Sicilian Pesto Trapanese

Sicilian Pesto Trapanese | A Little Yumminess

One of our favorites as far as pasta sauces go is summery, bright green pesto Genoevse (basil, garlic, pinenuts, parmesan cheese, olive oil). When we start to see cherry blossoms on the trees and get a whiff of spring in the air (like right about now….) I start counting down the days until we begin to find giant bunches of fragrant Italian basil at the farmer’s market. My kids have gotten past the aggressively green hue of pesto Genovese and happily scarf it up and I always keep a special, secret little hoard in the way back of my freezer just for me.

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You Need to Make This! Jackson Fillmore’s Zucchini Carpaccio

Jackson Fillmore is one of our favorite casual little trattorias in San Francisco. It’s the kind of place where we have fallen in love with certain dishes and, despite being tempted to try a special or something new off the menu, we always end up ordering the same thing. One of the dishes we always get is the zucchini carpaccio, a simple and delicious starter of zucchini, toasted almonds, pecorino cheese and parsley. It’s really, really delicious. I might even add one more “really” for good measure.

I recently threw a bridal shower and thought it would be a perfect addition to the summery buffet I had planned. As luck would have it, I found that Jackson Fillmore had posted an excellent video on this very dish and how to make it.  I love this recipe so much I wanted to share it with all of you. There is minimal cooking involved, just the toasting of almonds (they use slivers, I like sliced). As the video points out, the way you cut the zucchini and the pecorino is the key to the dish. After some of my own experimentation, I like the end result of cutting the zucchini on the bias in slices about 1/8″ thick and then stacking and cutting the slices on the bias again into matchsticks. As far as the pecorino goes, just shave it into curls with a vegetable peeler.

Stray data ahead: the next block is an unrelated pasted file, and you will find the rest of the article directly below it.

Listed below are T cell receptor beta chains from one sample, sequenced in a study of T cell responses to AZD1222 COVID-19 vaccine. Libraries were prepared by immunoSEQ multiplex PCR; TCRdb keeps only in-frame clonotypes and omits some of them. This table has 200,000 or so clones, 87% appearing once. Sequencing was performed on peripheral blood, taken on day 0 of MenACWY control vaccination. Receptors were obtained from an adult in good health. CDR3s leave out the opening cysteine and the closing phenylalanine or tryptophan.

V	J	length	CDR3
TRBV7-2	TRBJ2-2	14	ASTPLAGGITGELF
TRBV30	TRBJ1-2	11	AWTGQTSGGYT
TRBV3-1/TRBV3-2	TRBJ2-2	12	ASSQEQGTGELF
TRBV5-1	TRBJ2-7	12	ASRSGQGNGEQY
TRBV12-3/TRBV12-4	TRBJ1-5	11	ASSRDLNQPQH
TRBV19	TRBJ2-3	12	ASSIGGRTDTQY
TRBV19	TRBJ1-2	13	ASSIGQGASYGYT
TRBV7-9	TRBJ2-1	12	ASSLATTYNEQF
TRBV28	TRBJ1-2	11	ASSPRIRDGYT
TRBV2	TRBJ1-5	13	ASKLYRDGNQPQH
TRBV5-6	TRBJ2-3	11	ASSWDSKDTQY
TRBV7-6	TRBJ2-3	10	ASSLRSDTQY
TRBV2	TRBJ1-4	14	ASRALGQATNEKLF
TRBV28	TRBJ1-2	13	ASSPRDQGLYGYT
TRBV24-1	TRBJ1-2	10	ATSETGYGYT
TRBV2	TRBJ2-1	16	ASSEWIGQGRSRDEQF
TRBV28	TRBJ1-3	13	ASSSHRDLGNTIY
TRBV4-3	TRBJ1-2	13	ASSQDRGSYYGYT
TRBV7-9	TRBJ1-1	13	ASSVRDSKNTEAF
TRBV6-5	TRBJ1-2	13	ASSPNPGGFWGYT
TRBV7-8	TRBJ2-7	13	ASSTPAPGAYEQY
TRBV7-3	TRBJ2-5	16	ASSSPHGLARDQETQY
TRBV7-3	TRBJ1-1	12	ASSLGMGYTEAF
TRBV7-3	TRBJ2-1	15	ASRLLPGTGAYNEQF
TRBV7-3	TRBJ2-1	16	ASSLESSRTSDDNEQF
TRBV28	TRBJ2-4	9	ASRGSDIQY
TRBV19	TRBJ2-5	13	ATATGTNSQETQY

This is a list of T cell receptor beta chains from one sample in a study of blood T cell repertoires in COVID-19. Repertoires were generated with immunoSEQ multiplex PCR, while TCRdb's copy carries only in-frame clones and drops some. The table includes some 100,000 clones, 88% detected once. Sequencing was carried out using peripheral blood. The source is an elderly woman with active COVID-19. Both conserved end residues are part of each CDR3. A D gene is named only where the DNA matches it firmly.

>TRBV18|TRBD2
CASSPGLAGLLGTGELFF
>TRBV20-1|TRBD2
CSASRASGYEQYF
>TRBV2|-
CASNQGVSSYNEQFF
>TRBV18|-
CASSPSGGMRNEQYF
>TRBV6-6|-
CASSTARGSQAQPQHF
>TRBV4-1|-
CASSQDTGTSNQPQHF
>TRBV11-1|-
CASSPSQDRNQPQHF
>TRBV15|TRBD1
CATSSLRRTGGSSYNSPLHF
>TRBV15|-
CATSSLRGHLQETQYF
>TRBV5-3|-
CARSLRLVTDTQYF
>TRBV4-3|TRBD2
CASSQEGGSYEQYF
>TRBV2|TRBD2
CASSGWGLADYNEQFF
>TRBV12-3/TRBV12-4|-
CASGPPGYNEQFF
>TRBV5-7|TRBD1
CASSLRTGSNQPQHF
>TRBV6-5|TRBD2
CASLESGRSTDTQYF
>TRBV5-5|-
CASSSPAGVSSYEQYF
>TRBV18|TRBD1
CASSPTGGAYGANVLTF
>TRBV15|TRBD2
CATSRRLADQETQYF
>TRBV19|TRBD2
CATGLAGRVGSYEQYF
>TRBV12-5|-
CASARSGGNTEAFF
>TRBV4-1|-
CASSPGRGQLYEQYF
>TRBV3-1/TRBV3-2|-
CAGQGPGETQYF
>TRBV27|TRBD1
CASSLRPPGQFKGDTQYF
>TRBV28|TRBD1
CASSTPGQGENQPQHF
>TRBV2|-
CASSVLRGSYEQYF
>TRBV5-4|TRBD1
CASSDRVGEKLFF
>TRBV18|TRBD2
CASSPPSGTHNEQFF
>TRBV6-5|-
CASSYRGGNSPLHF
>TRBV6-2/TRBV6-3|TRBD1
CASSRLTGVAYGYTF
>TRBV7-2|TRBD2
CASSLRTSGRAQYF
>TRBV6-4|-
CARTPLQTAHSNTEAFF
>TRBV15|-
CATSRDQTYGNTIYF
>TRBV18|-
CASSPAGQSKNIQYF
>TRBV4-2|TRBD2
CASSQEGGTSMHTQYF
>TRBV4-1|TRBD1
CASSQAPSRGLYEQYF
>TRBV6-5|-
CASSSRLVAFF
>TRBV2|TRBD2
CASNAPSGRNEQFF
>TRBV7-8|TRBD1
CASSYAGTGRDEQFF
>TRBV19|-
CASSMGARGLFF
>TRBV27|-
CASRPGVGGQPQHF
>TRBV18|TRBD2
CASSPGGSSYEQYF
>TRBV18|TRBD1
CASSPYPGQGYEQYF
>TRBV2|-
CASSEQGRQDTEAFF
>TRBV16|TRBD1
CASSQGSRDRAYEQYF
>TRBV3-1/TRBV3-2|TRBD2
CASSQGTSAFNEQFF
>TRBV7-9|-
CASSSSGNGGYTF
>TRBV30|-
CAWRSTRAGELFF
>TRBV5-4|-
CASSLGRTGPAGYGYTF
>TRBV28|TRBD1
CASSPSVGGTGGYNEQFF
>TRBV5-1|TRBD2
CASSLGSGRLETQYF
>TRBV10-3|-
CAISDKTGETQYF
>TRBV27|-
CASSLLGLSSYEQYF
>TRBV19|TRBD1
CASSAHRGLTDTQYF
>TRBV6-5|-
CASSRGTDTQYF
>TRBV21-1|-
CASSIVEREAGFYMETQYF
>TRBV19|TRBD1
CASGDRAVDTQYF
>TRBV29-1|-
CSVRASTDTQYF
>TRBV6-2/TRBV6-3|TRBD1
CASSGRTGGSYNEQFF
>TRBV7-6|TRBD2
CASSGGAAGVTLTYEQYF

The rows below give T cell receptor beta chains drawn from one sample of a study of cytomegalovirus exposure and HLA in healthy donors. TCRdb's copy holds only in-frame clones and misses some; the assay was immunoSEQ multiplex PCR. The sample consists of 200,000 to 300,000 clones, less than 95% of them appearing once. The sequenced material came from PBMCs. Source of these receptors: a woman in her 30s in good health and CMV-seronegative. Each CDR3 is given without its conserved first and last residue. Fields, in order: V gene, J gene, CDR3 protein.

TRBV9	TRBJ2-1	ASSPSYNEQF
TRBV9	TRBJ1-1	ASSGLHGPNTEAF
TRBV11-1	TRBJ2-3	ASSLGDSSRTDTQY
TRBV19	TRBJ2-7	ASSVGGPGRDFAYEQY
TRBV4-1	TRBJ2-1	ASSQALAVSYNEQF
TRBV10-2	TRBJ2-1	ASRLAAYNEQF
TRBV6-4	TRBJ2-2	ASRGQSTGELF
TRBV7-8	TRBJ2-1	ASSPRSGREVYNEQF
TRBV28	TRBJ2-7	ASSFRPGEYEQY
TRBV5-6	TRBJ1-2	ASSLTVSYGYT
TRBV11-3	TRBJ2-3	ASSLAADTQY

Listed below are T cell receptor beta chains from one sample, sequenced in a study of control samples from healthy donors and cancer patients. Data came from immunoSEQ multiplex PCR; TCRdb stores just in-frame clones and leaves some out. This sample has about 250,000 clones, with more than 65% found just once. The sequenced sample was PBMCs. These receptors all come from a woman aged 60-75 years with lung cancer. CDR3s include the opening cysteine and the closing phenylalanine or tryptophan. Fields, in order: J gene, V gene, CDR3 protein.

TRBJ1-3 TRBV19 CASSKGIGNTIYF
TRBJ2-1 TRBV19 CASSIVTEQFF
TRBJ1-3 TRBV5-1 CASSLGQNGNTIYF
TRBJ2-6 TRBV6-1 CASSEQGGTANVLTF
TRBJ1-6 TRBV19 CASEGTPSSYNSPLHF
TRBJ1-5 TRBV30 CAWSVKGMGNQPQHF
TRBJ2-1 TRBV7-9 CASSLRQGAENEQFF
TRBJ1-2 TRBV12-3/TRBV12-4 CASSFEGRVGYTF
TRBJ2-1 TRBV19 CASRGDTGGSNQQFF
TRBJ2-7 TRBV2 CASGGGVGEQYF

A lot of little ones I know seem to like the flavor of dry, salty cheeses like Parmegiano Reggiano and Pecorino. So as long as you have no nut allergies to contend with, this would be a great one to add to your repertoire. You can get older kids into the act by having them make the cheese curls and tossing everything all together at the end (in the video, he tosses everything in a hot pan, but I usually add the toasted almonds to a bowl with the zucchini and toss off-heat).

This dish is best served right away while everything is still warm and toasty from the almonds, but you could definitely cut the zucchini and shave the pecorino a bit in advance to simplify things as you’re putting the rest of dinner together.

Give it a try.  You’ll love it!

Video Courtesy of Jackson Fillmore.

Something Slow and Something Quick: Homemade Pasta + Tomato Sauce with Almonds and Roasted Garlic

Once in a while on when we’ve got got a little extra time on a Saturday or Sunday, we make homemade pasta. It’s a bit of a project, but sometimes when the weather isn’t great or we feel like tinkering in the  kitchen, it’s just the thing to keep us entertained.